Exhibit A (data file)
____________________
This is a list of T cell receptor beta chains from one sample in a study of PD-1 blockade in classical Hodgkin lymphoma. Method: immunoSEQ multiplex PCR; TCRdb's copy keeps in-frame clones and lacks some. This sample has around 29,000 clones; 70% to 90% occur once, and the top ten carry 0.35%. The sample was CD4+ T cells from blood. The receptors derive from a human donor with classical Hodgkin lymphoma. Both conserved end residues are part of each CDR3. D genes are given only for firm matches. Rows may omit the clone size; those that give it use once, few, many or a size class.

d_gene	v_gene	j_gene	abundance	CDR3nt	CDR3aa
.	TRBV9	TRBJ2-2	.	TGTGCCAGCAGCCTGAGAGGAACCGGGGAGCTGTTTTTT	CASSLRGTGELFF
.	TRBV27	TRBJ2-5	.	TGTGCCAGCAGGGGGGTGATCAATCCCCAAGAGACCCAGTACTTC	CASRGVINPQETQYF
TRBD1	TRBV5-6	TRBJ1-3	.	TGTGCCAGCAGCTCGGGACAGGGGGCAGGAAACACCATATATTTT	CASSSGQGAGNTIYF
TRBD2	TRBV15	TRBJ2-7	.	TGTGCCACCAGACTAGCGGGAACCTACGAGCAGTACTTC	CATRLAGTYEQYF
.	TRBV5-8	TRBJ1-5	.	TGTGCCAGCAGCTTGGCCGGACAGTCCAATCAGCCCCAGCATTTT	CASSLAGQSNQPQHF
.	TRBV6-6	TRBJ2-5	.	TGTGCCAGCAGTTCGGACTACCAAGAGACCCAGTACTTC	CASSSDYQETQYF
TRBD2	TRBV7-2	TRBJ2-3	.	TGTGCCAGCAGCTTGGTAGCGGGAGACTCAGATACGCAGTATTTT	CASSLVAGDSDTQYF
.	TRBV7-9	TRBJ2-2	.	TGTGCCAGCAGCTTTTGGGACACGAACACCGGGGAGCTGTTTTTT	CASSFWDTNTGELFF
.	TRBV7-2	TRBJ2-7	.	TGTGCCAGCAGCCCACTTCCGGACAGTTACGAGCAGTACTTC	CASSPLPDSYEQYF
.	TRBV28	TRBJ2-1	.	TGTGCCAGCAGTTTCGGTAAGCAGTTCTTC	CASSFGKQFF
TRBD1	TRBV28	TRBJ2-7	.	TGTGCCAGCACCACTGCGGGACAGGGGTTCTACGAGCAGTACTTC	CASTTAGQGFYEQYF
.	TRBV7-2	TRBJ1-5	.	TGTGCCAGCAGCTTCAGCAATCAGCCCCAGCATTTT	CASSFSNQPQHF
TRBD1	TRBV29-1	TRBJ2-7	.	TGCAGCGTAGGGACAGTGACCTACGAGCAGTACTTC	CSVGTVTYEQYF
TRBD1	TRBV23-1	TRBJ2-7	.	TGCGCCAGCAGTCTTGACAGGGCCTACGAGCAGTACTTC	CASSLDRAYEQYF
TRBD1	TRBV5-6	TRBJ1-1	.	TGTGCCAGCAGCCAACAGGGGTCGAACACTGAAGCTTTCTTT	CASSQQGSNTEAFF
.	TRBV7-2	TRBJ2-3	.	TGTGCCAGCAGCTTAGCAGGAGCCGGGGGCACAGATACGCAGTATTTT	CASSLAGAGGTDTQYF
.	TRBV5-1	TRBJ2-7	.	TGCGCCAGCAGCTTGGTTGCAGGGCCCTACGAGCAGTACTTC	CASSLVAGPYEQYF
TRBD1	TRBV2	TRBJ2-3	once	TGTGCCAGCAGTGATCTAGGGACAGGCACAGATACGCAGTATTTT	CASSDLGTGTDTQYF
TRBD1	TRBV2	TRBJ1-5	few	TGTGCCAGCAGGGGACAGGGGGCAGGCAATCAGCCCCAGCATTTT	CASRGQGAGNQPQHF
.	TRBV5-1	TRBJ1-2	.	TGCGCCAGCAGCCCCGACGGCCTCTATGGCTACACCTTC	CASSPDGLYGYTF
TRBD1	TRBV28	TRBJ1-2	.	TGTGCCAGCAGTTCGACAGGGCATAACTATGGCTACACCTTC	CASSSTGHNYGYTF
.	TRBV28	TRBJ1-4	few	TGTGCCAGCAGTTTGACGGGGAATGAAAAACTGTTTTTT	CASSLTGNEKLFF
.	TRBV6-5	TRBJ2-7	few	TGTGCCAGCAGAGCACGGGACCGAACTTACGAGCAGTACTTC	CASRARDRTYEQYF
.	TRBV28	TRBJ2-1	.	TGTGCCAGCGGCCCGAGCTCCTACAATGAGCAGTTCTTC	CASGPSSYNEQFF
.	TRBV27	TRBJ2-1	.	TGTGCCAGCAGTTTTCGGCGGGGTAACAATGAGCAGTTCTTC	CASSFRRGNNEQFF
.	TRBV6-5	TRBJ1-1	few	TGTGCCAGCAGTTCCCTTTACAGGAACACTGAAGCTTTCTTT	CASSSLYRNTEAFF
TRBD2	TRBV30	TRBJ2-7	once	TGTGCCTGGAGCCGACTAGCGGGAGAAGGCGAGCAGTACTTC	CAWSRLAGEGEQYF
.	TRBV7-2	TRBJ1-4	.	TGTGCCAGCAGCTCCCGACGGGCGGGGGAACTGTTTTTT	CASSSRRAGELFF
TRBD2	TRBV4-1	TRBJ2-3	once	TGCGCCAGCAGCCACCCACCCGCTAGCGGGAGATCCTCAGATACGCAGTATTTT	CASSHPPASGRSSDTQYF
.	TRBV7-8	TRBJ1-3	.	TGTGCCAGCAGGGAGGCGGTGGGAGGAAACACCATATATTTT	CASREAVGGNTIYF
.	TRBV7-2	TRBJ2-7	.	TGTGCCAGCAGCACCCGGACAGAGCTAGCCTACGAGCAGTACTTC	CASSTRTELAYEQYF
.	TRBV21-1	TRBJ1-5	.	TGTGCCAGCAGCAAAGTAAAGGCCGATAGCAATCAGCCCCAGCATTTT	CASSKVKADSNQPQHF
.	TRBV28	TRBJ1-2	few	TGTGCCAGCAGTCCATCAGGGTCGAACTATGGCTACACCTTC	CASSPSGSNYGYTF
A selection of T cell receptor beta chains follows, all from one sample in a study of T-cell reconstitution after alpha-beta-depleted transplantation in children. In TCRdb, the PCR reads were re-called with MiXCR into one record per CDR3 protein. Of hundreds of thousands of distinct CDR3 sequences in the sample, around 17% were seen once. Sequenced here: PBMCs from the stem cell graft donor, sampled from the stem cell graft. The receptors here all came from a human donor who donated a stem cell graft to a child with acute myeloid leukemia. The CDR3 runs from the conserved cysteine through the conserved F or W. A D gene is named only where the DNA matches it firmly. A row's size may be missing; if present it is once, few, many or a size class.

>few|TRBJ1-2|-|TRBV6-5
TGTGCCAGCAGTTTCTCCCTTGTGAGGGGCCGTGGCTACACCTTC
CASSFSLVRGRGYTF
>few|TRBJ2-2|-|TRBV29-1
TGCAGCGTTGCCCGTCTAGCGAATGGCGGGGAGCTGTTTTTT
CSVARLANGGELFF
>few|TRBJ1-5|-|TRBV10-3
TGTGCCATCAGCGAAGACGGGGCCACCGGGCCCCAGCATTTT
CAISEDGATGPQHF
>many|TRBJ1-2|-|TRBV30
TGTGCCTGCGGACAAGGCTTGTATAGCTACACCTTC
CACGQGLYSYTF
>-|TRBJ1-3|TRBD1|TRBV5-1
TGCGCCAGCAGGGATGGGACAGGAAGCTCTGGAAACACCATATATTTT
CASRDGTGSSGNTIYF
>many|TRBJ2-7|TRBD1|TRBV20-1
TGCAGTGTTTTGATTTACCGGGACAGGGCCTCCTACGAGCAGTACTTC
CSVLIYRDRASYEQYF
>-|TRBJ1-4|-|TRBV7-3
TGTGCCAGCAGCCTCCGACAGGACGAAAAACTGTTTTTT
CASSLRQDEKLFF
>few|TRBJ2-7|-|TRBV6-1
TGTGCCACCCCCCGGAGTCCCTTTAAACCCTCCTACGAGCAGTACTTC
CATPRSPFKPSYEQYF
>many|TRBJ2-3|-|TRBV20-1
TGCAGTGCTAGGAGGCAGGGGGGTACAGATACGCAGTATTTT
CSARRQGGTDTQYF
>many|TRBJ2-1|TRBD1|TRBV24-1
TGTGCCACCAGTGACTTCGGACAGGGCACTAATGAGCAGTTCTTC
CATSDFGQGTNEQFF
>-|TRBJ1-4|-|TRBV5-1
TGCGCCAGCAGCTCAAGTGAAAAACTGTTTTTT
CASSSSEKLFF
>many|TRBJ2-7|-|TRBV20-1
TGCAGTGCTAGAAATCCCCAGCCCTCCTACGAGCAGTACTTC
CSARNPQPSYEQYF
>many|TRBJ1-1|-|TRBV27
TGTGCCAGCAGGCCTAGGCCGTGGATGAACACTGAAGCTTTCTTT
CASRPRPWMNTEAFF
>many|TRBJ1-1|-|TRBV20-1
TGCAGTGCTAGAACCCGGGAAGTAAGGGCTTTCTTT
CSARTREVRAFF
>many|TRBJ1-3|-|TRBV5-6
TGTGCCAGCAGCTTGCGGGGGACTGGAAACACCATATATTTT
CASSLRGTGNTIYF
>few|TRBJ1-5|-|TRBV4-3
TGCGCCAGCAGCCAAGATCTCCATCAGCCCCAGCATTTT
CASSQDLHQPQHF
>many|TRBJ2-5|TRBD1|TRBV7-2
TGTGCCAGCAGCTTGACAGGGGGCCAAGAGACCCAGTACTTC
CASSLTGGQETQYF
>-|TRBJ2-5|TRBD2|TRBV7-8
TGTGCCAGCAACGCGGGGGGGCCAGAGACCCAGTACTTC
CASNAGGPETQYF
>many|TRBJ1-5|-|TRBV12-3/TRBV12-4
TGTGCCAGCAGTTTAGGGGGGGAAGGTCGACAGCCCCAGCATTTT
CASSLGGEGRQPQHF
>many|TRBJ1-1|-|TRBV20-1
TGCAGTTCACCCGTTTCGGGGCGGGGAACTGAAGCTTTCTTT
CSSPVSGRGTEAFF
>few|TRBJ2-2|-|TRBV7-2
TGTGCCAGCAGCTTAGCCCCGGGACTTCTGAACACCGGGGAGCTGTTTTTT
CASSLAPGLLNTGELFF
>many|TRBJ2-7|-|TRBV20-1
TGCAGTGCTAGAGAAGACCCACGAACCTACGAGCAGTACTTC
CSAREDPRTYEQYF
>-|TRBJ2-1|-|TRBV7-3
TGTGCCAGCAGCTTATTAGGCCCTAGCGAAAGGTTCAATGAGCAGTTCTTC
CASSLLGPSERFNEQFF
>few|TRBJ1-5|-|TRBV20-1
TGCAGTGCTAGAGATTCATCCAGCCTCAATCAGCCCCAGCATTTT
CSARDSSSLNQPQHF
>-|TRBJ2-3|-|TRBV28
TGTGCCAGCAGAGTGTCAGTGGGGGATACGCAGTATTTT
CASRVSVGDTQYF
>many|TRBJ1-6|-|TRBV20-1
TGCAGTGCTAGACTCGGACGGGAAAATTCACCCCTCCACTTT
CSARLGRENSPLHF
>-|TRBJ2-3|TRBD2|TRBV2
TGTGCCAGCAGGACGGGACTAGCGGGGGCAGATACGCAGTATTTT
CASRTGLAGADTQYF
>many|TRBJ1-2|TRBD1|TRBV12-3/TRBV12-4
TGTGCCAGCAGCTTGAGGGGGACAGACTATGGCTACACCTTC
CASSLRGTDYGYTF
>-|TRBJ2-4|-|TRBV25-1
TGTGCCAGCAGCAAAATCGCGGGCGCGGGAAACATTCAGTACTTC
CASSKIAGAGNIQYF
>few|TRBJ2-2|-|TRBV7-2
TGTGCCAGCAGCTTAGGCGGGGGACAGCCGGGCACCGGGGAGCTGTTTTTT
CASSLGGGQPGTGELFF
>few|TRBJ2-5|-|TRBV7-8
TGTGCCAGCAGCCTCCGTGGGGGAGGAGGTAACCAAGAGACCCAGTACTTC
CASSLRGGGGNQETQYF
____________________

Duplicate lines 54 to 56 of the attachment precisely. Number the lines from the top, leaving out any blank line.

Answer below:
CSVLIYRDRASYEQYF
>-|TRBJ1-4|-|TRBV7-3
TGTGCCAGCAGCCTCCGACAGGACGAAAAACTGTTTTTT